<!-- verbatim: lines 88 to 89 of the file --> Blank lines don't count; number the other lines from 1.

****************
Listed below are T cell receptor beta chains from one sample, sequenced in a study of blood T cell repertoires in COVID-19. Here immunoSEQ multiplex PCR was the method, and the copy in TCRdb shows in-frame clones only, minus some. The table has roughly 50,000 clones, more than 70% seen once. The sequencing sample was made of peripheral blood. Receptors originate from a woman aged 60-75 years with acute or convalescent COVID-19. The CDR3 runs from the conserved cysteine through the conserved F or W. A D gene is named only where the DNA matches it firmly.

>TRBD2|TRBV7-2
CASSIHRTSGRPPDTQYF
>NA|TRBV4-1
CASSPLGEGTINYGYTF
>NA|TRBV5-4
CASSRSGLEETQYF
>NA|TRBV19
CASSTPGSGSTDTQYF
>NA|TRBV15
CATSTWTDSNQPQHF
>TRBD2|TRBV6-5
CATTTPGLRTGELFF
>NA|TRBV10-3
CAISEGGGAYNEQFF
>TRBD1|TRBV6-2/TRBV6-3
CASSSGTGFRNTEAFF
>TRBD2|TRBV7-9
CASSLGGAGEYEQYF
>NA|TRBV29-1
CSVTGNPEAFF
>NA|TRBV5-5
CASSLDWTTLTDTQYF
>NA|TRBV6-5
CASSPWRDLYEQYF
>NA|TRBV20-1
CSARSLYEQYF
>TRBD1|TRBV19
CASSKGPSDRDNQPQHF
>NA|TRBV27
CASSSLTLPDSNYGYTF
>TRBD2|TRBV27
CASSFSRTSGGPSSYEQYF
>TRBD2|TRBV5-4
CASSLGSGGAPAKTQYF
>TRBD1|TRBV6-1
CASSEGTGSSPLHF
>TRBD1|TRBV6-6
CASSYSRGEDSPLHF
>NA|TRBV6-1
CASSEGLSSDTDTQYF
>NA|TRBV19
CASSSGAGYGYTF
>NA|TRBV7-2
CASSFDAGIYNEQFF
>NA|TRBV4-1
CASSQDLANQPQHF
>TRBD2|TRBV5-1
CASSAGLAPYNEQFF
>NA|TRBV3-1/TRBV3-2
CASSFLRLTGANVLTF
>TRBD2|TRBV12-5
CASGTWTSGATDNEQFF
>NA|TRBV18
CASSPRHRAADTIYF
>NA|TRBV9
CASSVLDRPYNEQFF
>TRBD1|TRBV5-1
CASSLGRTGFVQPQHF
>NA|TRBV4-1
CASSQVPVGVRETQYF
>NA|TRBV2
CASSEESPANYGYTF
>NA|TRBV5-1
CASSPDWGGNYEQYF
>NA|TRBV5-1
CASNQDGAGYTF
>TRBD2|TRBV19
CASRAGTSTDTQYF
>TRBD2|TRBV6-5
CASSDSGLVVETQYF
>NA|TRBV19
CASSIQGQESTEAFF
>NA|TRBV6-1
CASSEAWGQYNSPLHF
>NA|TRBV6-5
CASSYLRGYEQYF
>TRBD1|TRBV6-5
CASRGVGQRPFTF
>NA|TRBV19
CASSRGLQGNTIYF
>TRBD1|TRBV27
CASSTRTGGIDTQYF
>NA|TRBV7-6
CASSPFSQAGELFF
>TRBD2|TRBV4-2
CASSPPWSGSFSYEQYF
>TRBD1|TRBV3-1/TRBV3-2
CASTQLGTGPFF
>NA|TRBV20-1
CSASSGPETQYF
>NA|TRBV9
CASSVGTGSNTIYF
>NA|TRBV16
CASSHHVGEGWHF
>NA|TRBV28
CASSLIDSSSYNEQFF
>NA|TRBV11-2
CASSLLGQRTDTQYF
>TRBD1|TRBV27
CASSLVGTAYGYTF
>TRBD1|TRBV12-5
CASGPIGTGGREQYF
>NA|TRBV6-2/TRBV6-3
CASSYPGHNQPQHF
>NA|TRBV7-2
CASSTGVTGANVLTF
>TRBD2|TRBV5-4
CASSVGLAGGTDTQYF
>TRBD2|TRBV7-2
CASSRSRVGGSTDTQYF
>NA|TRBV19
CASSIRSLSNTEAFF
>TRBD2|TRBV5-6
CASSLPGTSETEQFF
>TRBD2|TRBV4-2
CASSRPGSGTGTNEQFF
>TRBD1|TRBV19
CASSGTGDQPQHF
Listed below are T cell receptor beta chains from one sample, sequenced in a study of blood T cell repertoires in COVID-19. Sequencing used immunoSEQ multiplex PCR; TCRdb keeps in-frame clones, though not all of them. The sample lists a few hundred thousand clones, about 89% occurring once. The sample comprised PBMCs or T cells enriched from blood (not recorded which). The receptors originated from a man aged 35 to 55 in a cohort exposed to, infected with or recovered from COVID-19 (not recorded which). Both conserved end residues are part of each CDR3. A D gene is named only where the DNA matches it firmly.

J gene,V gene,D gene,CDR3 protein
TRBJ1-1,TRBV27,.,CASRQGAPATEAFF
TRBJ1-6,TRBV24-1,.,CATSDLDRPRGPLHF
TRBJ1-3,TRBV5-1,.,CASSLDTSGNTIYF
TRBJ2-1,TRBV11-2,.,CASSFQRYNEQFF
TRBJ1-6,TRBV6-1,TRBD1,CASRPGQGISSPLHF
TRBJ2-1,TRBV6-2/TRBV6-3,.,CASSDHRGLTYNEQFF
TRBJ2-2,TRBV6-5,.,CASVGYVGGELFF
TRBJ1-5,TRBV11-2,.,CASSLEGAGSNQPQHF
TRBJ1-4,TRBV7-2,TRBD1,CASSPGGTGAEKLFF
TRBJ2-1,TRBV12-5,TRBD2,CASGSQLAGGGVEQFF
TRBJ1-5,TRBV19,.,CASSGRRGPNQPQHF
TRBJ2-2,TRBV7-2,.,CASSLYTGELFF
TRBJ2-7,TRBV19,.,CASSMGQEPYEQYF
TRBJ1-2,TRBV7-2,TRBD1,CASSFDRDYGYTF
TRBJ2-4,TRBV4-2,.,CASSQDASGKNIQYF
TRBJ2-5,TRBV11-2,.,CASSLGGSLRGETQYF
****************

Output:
>TRBD1|TRBV3-1/TRBV3-2
CASTQLGTGPFF